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How to feel rich for a quid: lemon posset

You’ll have to forgive me for my absence over the last few weeks and for the fact that, for the next few weeks I’ll either be writing about things I made a while ago or that someone else has made for me. Because I’ve got a bloody fractured wrist.

A bloody fractured right wrist, to be precise (yes, I’m right-handed) and I can’t cook a thing. Not only can I not cook, I can barely open the milk (try unscrewing the top off one of those plastic cartons, and removing the protective film one-handed), can’t spread butter on toast (the toast moves and my left wrist just can’t get the hang of a knife) and am reduced, when alone, to eating whatever I can tip out of a packet (washed salads are featuring highly). I have finally understood what, or who, ready meals are for. Continue reading

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How to feel rich for a quid: cornbread

I’ve had cornbread many a time in the States. On the last occasion it arrived baked in a flower pot which was charming, if a little twee (and, for those of you fed up with being served food in odd things, amuse yourself with this), and I remember thinking I must try and make it. But I didn’t think of it again until I saw a recipe in Waitrose Kitchen for cornbread with chorizo and avocado. It used instant polenta, the sort of ingredient I would never touch but, although I ignored that recipe, it did lead me to Felicity Cloake’s article in the Guardian. Which, I have to say, lives up to its ‘Perfect’ name. Continue reading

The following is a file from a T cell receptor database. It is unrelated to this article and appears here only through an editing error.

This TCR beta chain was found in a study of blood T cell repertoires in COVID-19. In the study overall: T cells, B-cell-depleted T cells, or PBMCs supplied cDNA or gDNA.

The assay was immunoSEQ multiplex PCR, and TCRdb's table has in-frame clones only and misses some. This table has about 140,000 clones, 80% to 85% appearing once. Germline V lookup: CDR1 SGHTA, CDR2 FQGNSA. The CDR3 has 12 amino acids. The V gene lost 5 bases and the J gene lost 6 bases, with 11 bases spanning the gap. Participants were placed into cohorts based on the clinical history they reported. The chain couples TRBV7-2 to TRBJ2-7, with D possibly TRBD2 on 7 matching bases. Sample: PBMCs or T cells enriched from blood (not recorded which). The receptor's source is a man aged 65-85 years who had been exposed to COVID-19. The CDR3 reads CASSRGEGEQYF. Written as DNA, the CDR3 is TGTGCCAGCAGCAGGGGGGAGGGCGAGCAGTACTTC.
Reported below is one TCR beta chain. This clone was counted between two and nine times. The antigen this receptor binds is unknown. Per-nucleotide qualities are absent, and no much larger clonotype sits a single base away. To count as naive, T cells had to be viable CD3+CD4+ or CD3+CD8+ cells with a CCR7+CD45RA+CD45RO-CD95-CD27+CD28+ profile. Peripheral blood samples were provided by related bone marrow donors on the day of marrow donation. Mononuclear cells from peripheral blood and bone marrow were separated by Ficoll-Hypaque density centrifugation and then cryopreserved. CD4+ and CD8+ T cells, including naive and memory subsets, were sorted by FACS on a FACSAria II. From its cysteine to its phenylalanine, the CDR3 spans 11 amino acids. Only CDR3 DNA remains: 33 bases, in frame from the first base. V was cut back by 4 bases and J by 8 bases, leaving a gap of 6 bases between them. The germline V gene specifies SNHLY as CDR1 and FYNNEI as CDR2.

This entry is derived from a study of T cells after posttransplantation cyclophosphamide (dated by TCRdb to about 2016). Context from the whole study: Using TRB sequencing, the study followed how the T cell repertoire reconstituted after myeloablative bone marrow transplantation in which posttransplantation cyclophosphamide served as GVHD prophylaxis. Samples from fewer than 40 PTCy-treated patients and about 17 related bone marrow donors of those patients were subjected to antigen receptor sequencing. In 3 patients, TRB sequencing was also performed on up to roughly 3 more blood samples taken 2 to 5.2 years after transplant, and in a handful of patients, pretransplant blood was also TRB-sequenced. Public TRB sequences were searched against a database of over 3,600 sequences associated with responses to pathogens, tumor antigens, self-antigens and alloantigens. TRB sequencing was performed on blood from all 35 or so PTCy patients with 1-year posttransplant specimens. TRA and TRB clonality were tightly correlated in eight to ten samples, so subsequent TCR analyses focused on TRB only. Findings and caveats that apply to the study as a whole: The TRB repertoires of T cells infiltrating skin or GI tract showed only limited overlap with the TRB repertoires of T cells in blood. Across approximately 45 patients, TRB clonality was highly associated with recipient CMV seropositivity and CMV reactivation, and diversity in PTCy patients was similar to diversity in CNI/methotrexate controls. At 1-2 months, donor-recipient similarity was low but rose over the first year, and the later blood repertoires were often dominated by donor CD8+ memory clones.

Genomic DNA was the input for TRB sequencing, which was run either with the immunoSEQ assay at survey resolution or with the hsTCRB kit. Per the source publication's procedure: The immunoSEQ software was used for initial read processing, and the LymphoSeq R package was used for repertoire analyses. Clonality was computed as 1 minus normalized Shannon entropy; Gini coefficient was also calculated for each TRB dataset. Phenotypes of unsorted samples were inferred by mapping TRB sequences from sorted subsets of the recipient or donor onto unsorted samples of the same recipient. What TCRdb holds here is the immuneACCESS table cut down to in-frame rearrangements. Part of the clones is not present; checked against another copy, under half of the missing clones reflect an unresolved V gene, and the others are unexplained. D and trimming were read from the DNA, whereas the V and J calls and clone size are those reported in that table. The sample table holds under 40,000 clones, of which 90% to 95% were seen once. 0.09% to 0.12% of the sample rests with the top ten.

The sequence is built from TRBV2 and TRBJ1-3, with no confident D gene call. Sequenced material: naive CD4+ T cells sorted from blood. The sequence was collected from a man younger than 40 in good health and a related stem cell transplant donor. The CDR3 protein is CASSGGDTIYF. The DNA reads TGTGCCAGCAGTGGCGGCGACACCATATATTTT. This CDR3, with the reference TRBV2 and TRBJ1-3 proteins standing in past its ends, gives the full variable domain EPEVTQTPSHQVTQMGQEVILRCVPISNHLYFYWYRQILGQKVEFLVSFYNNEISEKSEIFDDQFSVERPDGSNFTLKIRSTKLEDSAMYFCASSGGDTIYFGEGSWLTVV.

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How to feel rich for a quid: Puy lentils two ways

Lentils were, once, something I avoided. They were red or green and reminded me of primary school, where we stuck dried split peas and lentils onto pictures, and I had no desire to eat them.

But in the last twenty years, the lentil, particularly the beautiful, dark greeny-blue Puy lentil, has dusted off its dour image and become the pulse du jour. No longer the poor relation of Caran d’Ache, these days you’ll find them starring alongside steak not stuck to cardboard shapes. I am a convert for lots of reasons: a) they’re easy; b) they’re carb-free; and c) they are really cheaper than chips (in the realms of north London they’re all of £1.20 for 500g, in Waitrose, and about 75p for 250g in the Turkish shops).